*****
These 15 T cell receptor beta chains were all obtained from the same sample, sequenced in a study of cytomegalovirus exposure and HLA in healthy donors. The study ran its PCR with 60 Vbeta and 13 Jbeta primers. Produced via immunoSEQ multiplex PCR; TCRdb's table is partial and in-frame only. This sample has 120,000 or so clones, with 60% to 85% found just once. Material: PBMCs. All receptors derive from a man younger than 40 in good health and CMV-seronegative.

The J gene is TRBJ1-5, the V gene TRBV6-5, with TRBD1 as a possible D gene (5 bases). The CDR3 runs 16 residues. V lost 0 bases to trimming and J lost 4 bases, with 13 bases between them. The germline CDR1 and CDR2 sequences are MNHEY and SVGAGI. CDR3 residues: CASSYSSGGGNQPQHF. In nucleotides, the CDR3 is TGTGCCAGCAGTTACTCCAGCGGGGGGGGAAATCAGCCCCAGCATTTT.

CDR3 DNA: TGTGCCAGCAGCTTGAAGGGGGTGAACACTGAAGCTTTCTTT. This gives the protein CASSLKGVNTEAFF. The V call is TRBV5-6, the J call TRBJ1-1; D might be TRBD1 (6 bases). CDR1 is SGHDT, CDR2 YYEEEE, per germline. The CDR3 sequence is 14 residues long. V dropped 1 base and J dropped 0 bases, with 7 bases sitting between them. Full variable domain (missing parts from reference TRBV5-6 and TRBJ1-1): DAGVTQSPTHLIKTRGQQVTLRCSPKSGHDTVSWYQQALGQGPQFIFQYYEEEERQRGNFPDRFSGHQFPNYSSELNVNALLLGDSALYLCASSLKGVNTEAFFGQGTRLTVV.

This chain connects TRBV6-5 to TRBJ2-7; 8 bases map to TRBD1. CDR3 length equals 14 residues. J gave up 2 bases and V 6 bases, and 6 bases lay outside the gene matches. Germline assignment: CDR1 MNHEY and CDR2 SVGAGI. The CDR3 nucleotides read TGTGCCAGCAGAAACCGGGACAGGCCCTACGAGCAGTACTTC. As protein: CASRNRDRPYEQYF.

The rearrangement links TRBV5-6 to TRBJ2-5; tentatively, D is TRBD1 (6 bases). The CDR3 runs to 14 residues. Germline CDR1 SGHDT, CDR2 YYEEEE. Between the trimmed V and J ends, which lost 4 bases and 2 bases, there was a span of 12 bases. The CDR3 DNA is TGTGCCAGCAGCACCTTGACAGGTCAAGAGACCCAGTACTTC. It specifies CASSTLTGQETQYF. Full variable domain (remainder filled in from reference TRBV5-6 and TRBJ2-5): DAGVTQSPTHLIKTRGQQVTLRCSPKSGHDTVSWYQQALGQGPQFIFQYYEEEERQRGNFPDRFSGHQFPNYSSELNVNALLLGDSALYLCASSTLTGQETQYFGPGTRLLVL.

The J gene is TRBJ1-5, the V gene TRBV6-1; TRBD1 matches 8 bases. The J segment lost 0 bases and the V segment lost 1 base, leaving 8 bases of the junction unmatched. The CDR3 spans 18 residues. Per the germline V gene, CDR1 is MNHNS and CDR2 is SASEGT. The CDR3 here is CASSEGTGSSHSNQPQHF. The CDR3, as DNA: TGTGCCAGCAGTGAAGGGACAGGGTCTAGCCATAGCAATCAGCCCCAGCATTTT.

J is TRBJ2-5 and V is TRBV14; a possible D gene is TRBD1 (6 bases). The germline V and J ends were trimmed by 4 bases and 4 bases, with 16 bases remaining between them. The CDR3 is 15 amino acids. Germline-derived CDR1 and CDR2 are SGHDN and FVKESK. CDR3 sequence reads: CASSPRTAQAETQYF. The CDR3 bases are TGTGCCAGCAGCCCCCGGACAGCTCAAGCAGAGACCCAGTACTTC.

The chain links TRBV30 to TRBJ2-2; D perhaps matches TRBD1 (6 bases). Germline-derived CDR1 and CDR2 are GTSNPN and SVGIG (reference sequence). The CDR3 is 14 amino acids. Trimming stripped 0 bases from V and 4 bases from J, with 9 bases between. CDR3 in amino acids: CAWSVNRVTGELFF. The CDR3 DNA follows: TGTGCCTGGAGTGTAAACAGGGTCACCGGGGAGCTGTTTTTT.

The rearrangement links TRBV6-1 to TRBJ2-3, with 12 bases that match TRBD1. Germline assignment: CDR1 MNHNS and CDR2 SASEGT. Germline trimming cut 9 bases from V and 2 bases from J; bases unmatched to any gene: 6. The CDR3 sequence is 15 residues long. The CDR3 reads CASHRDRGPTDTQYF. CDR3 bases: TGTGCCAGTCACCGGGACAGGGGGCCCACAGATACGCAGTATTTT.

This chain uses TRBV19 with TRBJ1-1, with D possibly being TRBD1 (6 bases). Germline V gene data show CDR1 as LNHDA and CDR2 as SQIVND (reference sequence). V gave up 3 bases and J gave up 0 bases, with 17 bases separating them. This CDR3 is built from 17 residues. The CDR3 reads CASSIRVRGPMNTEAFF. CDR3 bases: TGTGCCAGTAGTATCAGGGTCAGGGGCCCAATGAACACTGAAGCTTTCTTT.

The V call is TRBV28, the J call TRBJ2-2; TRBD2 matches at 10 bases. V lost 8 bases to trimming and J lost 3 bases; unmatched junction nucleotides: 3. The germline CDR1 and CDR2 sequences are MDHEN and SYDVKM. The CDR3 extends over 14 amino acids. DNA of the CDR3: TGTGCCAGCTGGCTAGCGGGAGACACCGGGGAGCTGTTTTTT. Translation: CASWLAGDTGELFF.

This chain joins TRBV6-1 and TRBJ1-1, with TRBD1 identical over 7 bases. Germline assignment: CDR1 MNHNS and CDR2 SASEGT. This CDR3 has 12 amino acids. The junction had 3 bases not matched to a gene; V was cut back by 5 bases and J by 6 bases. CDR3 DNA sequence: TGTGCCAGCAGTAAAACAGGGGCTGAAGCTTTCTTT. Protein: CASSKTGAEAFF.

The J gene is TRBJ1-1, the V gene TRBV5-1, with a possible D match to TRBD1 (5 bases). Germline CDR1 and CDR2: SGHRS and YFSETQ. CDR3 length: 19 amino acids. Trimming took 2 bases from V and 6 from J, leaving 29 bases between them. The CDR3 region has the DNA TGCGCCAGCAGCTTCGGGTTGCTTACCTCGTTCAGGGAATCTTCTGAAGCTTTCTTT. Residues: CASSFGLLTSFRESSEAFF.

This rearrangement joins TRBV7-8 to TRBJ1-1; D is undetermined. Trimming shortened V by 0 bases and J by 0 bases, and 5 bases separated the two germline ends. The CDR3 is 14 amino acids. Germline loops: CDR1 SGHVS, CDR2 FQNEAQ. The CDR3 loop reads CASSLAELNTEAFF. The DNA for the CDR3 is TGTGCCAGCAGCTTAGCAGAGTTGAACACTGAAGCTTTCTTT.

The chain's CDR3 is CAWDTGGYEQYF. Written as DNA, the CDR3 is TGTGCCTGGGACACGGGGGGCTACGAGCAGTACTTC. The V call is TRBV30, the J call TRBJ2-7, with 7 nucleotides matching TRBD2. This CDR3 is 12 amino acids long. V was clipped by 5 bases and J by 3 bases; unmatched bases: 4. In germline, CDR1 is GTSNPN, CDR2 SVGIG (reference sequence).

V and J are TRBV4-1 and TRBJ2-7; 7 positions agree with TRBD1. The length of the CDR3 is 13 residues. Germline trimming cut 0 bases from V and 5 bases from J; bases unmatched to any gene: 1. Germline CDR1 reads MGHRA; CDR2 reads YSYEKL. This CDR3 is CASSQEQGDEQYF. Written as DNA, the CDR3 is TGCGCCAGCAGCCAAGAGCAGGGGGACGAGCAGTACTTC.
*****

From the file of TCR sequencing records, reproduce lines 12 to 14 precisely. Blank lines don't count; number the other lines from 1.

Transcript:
This chain joins TRBV6-1 and TRBJ1-1, with TRBD1 identical over 7 bases. Germline assignment: CDR1 MNHNS and CDR2 SASEGT. This CDR3 has 12 amino acids. The junction had 3 bases not matched to a gene; V was cut back by 5 bases and J by 6 bases. CDR3 DNA sequence: TGTGCCAGCAGTAAAACAGGGGCTGAAGCTTTCTTT. Protein: CASSKTGAEAFF.

The J gene is TRBJ1-1, the V gene TRBV5-1, with a possible D match to TRBD1 (5 bases). Germline CDR1 and CDR2: SGHRS and YFSETQ. CDR3 length: 19 amino acids. Trimming took 2 bases from V and 6 from J, leaving 29 bases between them. The CDR3 region has the DNA TGCGCCAGCAGCTTCGGGTTGCTTACCTCGTTCAGGGAATCTTCTGAAGCTTTCTTT. Residues: CASSFGLLTSFRESSEAFF.

This rearrangement joins TRBV7-8 to TRBJ1-1; D is undetermined. Trimming shortened V by 0 bases and J by 0 bases, and 5 bases separated the two germline ends. The CDR3 is 14 amino acids. Germline loops: CDR1 SGHVS, CDR2 FQNEAQ. The CDR3 loop reads CASSLAELNTEAFF. The DNA for the CDR3 is TGTGCCAGCAGCTTAGCAGAGTTGAACACTGAAGCTTTCTTT.